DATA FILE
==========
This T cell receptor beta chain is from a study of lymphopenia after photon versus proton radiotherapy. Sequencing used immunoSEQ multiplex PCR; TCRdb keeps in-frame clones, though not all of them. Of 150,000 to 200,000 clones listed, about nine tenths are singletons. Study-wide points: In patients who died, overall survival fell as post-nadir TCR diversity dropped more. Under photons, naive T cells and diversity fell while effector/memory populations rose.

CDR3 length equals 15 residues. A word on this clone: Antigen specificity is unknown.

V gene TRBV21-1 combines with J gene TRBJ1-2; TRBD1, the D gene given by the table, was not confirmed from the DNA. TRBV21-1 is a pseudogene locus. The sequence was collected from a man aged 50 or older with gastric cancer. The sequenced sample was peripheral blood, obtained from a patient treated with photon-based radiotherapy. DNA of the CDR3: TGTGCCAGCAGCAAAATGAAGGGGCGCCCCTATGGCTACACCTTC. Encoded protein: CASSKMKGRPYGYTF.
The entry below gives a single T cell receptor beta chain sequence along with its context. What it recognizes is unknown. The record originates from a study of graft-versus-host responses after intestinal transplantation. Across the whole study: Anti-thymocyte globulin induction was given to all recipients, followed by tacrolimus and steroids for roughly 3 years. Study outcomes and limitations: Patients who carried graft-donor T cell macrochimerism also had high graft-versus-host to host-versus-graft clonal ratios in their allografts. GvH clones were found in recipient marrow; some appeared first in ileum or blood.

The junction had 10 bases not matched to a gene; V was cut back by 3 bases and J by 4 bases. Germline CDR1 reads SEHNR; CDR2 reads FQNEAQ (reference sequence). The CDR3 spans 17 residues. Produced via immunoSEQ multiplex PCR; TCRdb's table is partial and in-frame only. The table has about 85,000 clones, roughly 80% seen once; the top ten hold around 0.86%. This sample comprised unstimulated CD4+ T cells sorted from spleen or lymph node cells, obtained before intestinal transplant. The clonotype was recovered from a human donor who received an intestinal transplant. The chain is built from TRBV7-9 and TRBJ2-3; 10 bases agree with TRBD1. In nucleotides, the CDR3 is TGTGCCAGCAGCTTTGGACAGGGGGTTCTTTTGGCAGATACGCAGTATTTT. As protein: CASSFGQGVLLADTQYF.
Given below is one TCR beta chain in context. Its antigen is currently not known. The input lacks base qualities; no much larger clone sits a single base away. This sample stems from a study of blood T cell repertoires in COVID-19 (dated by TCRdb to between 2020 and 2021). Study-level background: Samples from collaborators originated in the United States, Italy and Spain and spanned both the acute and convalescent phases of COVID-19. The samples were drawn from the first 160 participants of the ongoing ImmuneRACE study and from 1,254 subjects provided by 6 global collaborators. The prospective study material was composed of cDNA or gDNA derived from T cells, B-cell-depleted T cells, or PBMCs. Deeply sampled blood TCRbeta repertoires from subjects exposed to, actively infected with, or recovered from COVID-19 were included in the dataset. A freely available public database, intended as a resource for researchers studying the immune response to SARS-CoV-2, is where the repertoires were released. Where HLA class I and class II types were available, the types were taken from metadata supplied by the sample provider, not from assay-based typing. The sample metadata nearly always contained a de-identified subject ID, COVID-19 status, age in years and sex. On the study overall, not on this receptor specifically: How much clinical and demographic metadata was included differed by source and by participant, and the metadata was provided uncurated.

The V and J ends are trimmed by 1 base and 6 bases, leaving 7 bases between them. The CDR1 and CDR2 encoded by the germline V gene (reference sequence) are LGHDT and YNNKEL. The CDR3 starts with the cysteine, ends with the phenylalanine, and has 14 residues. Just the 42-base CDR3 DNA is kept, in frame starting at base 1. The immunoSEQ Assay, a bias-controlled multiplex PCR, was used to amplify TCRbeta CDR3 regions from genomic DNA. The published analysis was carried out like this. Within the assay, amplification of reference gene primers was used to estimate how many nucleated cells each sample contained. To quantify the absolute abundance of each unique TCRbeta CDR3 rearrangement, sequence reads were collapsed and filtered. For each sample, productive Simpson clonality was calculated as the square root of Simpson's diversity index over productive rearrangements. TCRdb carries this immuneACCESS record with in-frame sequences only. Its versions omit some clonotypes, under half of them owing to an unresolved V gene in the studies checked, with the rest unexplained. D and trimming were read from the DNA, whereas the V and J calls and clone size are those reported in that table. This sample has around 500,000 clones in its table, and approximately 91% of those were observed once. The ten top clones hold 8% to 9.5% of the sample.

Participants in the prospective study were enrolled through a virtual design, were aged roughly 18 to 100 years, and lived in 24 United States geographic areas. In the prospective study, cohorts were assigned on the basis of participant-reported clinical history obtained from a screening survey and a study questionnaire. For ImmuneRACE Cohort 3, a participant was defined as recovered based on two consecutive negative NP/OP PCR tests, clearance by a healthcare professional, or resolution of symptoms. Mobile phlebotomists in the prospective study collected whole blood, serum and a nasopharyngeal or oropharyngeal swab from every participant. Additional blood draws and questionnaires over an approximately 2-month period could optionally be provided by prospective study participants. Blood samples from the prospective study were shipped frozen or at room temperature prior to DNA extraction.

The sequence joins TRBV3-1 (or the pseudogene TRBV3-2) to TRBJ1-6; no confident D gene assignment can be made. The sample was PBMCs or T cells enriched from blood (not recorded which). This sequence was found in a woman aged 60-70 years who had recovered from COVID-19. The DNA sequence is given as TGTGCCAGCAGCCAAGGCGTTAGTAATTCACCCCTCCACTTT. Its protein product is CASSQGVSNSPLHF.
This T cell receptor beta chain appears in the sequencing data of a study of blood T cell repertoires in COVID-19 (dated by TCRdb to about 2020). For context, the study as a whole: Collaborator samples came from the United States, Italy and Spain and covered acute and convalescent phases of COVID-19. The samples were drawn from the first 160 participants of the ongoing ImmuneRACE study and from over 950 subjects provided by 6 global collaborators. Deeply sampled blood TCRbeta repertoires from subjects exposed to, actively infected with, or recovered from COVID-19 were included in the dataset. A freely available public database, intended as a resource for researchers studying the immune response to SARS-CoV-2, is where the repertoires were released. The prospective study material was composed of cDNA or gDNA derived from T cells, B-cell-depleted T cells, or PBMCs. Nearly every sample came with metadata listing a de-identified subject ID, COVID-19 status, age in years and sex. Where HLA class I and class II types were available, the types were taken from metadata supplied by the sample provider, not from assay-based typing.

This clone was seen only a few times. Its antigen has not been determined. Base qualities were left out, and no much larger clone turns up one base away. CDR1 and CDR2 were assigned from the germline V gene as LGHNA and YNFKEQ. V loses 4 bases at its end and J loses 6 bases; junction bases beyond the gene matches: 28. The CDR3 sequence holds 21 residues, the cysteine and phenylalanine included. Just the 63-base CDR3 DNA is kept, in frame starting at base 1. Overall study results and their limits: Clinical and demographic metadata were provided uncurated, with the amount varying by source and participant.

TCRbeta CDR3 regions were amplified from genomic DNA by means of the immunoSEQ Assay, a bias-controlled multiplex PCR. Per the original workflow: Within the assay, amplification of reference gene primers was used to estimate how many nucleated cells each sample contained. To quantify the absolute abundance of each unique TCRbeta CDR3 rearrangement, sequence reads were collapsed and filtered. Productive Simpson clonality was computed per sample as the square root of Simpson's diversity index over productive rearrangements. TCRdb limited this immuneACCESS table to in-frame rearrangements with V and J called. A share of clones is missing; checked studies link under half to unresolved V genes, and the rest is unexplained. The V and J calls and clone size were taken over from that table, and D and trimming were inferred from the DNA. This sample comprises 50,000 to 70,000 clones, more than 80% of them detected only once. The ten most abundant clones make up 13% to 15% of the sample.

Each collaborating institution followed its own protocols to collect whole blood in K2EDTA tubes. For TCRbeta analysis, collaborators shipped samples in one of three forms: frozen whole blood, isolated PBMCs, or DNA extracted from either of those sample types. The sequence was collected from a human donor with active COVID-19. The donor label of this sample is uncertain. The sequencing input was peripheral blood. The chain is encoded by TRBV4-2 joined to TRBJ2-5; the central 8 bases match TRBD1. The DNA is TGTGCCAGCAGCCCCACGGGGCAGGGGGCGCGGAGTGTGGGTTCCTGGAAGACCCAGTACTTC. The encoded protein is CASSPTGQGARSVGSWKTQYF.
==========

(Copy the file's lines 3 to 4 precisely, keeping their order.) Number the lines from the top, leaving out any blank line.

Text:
V gene TRBV21-1 combines with J gene TRBJ1-2; TRBD1, the D gene given by the table, was not confirmed from the DNA. TRBV21-1 is a pseudogene locus. The sequence was collected from a man aged 50 or older with gastric cancer. The sequenced sample was peripheral blood, obtained from a patient treated with photon-based radiotherapy. DNA of the CDR3: TGTGCCAGCAGCAAAATGAAGGGGCGCCCCTATGGCTACACCTTC. Encoded protein: CASSKMKGRPYGYTF.
The entry below gives a single T cell receptor beta chain sequence along with its context. What it recognizes is unknown. The record originates from a study of graft-versus-host responses after intestinal transplantation. Across the whole study: Anti-thymocyte globulin induction was given to all recipients, followed by tacrolimus and steroids for roughly 3 years. Study outcomes and limitations: Patients who carried graft-donor T cell macrochimerism also had high graft-versus-host to host-versus-graft clonal ratios in their allografts. GvH clones were found in recipient marrow; some appeared first in ileum or blood.